Evidence accumulated through the years clearly indicates that antiparasite immune responses can efficiently control malaria parasite infection at all development stages, and under certain circumstances they can prevent parasite infection. Translating these findings into vaccines or immunotherapeutic interventions has been difficult in part because of the extraordinary biological complexity of this parasite, which has several developmental stages expressing unique sets of stage-specific genes and multiple antigens, most of which are antigenically diverse. Nevertheless, in the last 30 years major advances have resulted in characterization of a number of vaccine candidates, exploration of the repertoire of host immune responses to the various parasite stages, and also identification of significant hurdles that need to be overcome. Most important, these advances strengthened the concept that the induction of host immune responses that target all developmental stages of Plasmodium can efficiently control or abrogate Plasmodium infections and strongly support the notion that an effective vaccine can be developed. This vaccine would be a critical component for programs aimed at controlling or eradicating malaria.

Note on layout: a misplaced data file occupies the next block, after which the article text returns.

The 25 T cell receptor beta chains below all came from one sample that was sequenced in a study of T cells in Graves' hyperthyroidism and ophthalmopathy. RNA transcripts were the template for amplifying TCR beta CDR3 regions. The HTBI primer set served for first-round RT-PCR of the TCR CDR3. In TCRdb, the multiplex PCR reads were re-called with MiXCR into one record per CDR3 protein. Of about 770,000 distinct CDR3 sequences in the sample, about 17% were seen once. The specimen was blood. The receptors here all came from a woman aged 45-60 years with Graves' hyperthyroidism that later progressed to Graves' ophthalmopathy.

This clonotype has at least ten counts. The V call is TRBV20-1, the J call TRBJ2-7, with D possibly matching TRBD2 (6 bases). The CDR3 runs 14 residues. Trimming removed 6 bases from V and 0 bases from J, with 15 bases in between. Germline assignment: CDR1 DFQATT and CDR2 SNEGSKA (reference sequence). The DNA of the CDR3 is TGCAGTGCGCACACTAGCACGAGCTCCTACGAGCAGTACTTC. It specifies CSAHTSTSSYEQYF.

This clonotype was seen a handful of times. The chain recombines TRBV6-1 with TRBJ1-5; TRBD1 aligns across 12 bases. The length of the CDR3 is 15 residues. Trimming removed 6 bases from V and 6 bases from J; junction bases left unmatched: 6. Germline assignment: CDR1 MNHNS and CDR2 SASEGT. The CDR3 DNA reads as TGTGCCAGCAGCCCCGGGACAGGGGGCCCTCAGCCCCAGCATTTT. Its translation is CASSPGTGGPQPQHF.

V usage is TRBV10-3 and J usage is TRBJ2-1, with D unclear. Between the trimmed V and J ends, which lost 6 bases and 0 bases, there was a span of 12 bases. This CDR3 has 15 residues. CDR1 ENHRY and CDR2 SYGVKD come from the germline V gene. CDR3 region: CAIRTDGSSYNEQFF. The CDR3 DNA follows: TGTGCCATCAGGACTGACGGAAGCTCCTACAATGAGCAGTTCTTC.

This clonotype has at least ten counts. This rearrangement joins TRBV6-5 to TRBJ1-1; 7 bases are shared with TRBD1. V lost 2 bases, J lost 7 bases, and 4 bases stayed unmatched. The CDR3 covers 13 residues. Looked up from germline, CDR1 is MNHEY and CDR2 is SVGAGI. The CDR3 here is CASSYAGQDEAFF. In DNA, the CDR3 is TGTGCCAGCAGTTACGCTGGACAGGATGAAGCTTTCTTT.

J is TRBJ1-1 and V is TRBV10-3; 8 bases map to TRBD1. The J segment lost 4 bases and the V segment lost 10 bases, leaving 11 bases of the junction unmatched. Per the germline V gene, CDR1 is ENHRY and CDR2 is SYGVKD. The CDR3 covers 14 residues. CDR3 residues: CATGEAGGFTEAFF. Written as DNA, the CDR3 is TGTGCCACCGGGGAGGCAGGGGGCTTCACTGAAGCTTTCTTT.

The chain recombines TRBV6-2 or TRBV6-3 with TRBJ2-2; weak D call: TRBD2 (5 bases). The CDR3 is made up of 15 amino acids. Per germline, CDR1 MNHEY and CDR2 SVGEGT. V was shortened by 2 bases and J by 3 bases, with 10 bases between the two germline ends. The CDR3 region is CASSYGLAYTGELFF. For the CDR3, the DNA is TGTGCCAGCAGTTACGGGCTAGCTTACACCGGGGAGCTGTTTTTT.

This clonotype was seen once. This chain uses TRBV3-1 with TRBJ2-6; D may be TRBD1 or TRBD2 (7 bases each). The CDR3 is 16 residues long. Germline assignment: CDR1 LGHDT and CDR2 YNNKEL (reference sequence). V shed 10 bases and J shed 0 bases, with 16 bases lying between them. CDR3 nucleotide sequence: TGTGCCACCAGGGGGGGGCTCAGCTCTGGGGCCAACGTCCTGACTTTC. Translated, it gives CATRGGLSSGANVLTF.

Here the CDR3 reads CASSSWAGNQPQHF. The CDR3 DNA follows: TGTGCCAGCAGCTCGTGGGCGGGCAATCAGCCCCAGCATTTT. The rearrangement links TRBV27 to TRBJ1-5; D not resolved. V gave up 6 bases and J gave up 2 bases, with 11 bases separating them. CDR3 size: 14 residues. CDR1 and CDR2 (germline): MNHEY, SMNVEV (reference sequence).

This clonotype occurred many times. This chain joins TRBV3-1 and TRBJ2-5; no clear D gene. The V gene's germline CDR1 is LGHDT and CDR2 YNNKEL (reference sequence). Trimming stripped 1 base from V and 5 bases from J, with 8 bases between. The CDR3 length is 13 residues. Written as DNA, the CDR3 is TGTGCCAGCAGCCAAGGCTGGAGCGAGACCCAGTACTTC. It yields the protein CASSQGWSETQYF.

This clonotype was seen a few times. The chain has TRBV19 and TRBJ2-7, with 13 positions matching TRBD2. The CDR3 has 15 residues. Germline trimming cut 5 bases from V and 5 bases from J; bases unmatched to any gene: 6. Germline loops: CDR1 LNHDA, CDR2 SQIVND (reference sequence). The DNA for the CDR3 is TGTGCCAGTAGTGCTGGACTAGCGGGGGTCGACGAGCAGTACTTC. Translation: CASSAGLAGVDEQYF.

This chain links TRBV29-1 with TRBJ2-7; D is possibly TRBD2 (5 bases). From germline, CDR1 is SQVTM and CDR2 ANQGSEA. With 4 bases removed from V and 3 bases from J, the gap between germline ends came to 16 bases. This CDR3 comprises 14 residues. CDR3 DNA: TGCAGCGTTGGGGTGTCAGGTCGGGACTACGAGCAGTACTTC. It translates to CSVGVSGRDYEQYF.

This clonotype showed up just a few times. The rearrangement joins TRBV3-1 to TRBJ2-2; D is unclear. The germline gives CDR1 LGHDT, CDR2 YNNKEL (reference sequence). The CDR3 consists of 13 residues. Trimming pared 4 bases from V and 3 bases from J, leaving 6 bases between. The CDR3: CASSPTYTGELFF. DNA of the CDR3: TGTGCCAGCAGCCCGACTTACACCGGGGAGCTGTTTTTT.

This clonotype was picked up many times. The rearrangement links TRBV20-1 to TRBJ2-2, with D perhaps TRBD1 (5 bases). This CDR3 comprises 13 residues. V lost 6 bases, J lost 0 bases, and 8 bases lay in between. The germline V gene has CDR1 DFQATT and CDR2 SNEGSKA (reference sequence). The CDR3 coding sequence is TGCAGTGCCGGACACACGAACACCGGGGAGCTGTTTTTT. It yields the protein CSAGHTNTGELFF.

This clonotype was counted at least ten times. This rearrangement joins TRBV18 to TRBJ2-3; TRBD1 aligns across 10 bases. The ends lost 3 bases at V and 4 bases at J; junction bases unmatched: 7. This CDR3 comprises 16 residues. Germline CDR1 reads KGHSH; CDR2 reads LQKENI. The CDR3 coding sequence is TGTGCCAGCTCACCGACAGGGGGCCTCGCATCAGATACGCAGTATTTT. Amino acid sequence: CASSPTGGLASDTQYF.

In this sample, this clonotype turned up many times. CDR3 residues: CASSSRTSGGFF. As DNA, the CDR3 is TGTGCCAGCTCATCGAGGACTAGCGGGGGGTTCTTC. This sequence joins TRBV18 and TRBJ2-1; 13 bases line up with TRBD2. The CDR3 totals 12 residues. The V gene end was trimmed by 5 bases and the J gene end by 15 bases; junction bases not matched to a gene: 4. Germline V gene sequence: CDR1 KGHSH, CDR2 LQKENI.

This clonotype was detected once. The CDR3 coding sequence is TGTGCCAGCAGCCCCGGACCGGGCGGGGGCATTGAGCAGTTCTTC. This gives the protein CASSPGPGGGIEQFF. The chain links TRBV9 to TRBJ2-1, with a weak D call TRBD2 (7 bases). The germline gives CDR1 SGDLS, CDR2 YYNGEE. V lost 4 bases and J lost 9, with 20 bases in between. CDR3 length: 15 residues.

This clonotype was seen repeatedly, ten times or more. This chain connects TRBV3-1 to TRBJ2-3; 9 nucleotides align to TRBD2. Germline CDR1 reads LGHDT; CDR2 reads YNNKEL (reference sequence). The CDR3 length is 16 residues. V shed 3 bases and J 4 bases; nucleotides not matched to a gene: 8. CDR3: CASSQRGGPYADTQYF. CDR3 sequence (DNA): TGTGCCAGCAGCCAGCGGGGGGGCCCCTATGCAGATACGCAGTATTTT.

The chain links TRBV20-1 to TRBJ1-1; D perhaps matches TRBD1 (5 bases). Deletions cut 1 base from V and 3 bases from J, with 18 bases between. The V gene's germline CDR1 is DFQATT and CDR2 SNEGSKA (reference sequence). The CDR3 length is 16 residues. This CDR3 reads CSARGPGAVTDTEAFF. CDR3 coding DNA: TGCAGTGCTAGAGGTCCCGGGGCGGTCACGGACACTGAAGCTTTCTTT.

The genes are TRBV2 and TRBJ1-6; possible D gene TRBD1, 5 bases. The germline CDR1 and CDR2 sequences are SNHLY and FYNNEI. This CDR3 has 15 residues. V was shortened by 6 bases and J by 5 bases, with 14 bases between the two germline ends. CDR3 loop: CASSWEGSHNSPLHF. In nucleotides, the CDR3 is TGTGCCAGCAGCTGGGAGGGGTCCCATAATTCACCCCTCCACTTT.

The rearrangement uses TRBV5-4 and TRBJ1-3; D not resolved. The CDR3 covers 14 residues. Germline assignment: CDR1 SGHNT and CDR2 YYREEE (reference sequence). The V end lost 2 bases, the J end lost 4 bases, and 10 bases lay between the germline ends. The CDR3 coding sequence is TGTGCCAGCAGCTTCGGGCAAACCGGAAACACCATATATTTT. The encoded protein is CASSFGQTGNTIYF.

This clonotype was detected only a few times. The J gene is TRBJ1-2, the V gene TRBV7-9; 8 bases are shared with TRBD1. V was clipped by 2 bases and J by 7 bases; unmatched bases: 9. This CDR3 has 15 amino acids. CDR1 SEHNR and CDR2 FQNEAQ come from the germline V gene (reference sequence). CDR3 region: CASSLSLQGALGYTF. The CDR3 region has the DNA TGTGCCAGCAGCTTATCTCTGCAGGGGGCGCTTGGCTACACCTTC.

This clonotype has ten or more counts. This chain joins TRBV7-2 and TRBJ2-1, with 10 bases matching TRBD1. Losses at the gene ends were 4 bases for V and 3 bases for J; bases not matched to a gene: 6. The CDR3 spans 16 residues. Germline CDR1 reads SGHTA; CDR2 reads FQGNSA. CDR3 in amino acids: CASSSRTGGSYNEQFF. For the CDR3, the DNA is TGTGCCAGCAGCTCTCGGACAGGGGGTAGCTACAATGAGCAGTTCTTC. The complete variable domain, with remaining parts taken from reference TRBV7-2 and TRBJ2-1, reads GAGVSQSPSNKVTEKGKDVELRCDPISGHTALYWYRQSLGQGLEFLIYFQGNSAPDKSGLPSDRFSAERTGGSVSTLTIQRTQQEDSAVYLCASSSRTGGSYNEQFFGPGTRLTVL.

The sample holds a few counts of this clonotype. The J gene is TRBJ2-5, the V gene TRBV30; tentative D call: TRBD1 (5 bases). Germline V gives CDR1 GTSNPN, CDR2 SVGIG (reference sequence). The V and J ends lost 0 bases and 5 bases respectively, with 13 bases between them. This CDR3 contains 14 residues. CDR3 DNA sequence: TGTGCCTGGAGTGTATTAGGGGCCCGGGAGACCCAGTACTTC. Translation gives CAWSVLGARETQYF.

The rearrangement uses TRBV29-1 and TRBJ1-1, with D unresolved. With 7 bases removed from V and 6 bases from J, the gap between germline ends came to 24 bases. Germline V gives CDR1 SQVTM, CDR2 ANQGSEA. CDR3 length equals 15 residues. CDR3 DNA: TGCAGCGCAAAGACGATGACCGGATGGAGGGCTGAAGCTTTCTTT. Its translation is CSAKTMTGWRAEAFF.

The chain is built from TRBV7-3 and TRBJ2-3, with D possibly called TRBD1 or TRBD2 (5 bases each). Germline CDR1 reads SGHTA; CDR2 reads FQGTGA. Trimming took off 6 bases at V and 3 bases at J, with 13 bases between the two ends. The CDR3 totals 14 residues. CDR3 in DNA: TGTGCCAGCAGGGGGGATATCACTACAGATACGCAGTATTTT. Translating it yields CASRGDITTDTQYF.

ASJC Scopus subject areas
- Biochemistry, Genetics and Molecular Biology(all)